Time: 4:30 - 8:00pm Venue: Centre for Commercial Law Studies. 67-69 Lincoln's Inn Fields, London WC2A 3JB
The Centre for Commercial Law Studies at Queen Mary University of London is pleased to announce the details of our annual seminar series ‘New Voices in Commercial Law’ (NVCL).
Now in its sixth year, the series aims to provide a forum for debate and an opportunity for attendees to hear early career academics with outstanding potential discuss their research in an intellectually stimulating environment.
The seminars are part of the academic programme of events of the UNIDROIT-QMUL Institute of Transnational Commercial Lawand they are convened by Dr Andromachi Georgosouli. Draft papers are circulated electronically in advance of each event to registered participants.
CCLS attendance certificates available on request. For more information email the CCLS Events Team on firstname.lastname@example.org.
Speaker: Aleksandra Jordanoska (Dickson Poon School of Law, King’s College London)
Much research discusses the optimal design of regulatory regimes in terms of choosing the appropriate level of rules indeterminacy. The debate revolves primarily around arguments about whether specific and detailed rules or broader and abstract standard-level principles contribute to a more efficient regulatory design, both in terms of costs to business in complying with regulation and the costs to regulators for achieving compliance. Less attention has been devoted to analysing the effects of principles-based regulation upon enforcement work, and the control of misconduct in financial markets.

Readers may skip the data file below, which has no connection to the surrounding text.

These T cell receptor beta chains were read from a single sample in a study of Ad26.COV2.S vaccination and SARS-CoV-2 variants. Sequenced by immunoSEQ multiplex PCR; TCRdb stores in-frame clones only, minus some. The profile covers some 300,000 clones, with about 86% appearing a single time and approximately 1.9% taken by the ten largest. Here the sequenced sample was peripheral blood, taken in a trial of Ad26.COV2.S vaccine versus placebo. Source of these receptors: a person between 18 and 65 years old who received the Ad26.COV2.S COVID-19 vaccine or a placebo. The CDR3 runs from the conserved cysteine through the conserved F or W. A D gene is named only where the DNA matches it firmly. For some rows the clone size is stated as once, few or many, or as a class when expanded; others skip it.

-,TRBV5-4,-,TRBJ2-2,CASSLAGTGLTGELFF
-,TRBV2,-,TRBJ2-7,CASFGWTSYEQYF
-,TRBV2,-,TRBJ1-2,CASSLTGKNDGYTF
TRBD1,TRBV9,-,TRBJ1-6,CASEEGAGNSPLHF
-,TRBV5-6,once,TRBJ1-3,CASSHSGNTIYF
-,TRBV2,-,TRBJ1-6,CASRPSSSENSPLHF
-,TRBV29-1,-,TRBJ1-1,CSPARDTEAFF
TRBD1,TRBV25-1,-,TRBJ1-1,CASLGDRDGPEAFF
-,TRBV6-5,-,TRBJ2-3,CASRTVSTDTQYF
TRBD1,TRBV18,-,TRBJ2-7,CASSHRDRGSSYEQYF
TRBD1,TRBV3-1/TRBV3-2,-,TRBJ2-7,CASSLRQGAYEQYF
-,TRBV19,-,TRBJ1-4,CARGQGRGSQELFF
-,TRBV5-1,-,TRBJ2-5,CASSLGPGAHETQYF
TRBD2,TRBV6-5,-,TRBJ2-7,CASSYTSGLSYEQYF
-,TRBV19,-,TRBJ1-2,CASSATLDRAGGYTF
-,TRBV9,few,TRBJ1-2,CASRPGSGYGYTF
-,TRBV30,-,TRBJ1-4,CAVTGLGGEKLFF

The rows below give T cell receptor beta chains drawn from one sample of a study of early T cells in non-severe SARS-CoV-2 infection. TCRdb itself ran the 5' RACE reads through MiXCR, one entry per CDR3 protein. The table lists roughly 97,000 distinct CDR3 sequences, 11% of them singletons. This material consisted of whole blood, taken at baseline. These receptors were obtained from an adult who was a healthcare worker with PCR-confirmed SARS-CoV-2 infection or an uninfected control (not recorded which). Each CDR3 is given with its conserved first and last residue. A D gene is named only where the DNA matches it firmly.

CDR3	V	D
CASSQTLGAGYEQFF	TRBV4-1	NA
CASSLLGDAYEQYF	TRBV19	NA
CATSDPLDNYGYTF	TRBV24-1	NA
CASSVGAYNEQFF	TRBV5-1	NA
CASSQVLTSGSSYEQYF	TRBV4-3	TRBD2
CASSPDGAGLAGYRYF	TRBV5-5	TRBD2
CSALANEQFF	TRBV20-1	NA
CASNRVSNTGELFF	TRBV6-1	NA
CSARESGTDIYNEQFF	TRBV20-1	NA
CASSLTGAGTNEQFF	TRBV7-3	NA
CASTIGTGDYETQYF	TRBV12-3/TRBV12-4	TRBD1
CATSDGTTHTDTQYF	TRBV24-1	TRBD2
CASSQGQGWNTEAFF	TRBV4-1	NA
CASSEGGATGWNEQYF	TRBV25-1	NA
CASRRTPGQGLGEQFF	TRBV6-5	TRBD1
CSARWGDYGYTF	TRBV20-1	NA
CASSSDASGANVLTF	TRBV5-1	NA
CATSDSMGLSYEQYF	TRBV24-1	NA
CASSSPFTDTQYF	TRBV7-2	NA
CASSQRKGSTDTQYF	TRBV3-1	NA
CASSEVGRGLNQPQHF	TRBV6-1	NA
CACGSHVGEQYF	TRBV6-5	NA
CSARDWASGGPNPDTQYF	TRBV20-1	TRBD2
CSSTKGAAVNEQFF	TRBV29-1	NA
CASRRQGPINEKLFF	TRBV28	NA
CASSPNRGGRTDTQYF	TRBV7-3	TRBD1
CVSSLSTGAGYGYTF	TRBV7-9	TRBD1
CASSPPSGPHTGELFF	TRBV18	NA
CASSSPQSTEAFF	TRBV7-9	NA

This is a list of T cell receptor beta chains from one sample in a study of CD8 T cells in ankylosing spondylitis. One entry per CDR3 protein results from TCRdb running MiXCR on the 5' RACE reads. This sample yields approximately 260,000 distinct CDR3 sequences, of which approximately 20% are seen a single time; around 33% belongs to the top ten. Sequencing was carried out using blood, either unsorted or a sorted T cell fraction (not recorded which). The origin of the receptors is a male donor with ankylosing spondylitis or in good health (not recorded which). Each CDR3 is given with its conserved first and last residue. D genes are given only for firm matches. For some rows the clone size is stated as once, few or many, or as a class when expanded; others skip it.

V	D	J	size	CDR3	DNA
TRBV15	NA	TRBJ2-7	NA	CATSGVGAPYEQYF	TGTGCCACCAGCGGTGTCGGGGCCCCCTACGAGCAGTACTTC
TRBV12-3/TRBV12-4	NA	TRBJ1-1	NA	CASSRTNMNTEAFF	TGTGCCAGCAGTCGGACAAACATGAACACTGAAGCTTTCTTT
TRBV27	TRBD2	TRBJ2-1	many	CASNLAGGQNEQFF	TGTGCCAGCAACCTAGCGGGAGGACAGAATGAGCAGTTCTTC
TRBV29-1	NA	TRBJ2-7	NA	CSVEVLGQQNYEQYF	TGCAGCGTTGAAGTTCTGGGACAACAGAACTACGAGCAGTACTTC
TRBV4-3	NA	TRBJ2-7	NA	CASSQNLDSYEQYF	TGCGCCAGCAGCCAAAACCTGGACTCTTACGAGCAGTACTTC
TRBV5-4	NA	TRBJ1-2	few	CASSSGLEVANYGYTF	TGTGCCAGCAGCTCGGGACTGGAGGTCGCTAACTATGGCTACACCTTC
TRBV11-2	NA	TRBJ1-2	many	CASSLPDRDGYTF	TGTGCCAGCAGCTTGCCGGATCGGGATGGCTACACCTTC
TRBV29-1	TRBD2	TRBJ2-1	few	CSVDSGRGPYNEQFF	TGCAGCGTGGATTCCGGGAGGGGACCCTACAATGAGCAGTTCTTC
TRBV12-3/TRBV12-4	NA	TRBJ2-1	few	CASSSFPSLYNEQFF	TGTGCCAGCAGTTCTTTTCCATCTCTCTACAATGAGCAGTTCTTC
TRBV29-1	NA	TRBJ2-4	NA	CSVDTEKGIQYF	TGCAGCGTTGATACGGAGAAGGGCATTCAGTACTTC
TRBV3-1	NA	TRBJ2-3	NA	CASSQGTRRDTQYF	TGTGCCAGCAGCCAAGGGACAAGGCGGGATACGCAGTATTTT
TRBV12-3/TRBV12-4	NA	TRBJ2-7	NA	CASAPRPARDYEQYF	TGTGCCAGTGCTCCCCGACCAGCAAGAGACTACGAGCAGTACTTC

This paper engages with broader questions of how the facets of a principles-based regulatory regime affect the enforcement process in the UK financial markets: what aspects of principles-based regulation underpin the nature of the enforcement regime? What are its effects upon the processing of misconduct? These issues are examined in the context of the enforcement practices of the conduct of business regulator, the powerful Financial Conduct Authority (FCA), whose regime is based on eleven standard-level principles. Empirically, the research combines qualitative and quantitative data from the coding of FCA enforcement decisions (2009-2017) and enforcement officials’ speeches, and from semi-structured interviews (FCA staff; regulatory lawyers and compliance officers).
The paper analyses the development of principles-based regulatory enforcement in the post-crisis period and the (un)anticipated effects of enforcing broad standards in the UK financial markets in practice. The reliance on principles-based regulatory enforcement appears to be an effective enforcement tool in some respects, especially in the context of the complexity of finance, but it also causes challenges for regulators and regulatees alike. The paper examines the implications of the choice of a regulatory design (rules vs standards) upon regulatory enforcement in the financial markets, highlighting the ways in which principles-based regulation can contribute or detract from achieving enforcement outcomes.
Dr Aleksandra Jordanoska is Lecturer at the Dickson Poon School of Law, King’s College London. Her research broadly engages with modes of governance in financial markets, the regulation of financial technologies, regulation theory, and financial crime. Aleksandra has been Visiting Scholar at the Centre for the Study of Law & Society, University of California, Berkeley; RegNet, Australian National University; HEUNI, Helsinki and at the International Institute for Sociology of Law, Onati. She is the co-chair of the Collaborative Research Network in Regulatory Governance of the American Law and Society Association.
Registration: 16.30 - 17.00
Session: From 17.00
For directions to the venue, please refer to the map.
This event is free but prior booking is required. Register online via Eventbrite.
Please select the seminar(s) you wish you attend.
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